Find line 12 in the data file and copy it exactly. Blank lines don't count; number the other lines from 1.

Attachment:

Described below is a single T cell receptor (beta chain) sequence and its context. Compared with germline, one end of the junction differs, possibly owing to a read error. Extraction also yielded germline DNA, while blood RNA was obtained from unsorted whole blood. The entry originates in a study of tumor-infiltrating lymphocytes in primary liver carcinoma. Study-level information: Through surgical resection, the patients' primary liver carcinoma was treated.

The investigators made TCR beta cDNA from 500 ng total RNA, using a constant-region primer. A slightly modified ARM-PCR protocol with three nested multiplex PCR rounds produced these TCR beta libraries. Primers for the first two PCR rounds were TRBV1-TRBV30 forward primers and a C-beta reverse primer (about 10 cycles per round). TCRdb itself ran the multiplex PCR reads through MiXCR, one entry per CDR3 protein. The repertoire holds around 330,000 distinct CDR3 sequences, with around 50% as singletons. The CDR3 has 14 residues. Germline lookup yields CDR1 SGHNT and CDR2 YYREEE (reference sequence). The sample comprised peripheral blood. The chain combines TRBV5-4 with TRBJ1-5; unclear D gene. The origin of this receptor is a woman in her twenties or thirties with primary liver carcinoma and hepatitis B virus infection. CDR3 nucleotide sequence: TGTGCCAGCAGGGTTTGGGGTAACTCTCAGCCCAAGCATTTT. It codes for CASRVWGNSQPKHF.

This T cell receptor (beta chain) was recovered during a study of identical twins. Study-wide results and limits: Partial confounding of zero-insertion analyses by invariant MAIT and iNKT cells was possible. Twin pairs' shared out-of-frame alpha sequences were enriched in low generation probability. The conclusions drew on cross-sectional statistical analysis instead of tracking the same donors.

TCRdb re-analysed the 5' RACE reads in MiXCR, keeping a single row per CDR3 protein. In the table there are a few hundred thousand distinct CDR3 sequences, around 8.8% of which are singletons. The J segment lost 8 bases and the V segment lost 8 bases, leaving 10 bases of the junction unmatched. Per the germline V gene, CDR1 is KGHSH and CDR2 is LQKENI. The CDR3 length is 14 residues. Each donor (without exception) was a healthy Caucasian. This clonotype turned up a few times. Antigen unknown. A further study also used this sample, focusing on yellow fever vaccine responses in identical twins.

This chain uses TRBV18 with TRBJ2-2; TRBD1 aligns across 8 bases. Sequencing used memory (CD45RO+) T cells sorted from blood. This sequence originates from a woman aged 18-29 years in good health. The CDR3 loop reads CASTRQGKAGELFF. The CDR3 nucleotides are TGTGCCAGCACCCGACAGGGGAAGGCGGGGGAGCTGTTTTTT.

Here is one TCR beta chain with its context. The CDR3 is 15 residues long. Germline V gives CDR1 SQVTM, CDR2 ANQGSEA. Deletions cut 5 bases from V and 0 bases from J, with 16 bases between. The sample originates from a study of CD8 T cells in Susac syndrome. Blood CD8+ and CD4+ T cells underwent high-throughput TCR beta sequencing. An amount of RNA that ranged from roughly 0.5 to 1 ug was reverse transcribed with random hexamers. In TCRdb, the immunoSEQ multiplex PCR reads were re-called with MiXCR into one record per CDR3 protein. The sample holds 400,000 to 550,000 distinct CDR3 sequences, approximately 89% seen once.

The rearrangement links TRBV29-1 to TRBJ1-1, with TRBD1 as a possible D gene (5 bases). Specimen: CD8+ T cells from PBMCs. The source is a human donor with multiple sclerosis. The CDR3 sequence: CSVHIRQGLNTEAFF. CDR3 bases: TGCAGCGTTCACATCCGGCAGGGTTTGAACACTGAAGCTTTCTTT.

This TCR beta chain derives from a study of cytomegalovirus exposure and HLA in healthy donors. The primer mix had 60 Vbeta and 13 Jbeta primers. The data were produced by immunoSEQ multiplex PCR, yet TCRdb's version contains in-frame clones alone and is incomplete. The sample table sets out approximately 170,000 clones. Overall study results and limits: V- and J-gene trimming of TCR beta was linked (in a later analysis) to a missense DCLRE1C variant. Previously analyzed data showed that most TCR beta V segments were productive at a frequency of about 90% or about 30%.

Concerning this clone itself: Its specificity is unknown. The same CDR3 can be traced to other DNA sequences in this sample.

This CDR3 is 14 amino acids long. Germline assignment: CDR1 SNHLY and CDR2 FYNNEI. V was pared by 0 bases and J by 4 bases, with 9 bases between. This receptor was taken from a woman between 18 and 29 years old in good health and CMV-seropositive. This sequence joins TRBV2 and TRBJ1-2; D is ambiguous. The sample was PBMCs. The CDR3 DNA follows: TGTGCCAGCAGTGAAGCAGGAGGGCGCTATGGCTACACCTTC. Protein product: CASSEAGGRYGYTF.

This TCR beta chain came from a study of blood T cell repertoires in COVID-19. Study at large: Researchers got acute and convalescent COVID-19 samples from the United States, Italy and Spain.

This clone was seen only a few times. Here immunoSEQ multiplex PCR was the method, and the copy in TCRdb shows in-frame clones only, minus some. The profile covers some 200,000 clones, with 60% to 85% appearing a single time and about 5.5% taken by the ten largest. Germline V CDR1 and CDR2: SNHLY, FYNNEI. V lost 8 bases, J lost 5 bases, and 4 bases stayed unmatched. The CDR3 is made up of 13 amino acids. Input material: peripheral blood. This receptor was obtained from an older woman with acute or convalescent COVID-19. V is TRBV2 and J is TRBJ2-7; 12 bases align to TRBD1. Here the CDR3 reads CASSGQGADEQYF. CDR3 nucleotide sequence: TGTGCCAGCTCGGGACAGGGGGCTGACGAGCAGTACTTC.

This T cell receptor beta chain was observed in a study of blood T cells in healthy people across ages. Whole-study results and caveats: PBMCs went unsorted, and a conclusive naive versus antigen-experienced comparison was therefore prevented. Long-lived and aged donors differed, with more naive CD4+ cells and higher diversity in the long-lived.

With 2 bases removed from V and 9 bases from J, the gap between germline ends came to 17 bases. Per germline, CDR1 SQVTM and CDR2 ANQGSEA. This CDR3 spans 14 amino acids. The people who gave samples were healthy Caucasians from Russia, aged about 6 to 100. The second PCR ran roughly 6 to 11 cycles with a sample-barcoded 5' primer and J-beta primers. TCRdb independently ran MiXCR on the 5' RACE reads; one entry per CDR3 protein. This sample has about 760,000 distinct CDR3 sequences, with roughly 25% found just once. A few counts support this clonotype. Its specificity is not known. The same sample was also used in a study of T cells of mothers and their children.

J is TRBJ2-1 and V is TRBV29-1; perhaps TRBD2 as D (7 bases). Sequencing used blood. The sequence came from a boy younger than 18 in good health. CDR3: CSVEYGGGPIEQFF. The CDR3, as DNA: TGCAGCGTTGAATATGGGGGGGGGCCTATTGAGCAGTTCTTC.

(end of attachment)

This clone was seen only a few times. Here immunoSEQ multiplex PCR was the method, and the copy in TCRdb shows in-frame clones only, minus some. The profile covers some 200,000 clones, with 60% to 85% appearing a single time and about 5.5% taken by the ten largest. Germline V CDR1 and CDR2: SNHLY, FYNNEI. V lost 8 bases, J lost 5 bases, and 4 bases stayed unmatched. The CDR3 is made up of 13 amino acids. Input material: peripheral blood. This receptor was obtained from an older woman with acute or convalescent COVID-19. V is TRBV2 and J is TRBJ2-7; 12 bases align to TRBD1. Here the CDR3 reads CASSGQGADEQYF. CDR3 nucleotide sequence: TGTGCCAGCTCGGGACAGGGGGCTGACGAGCAGTACTTC.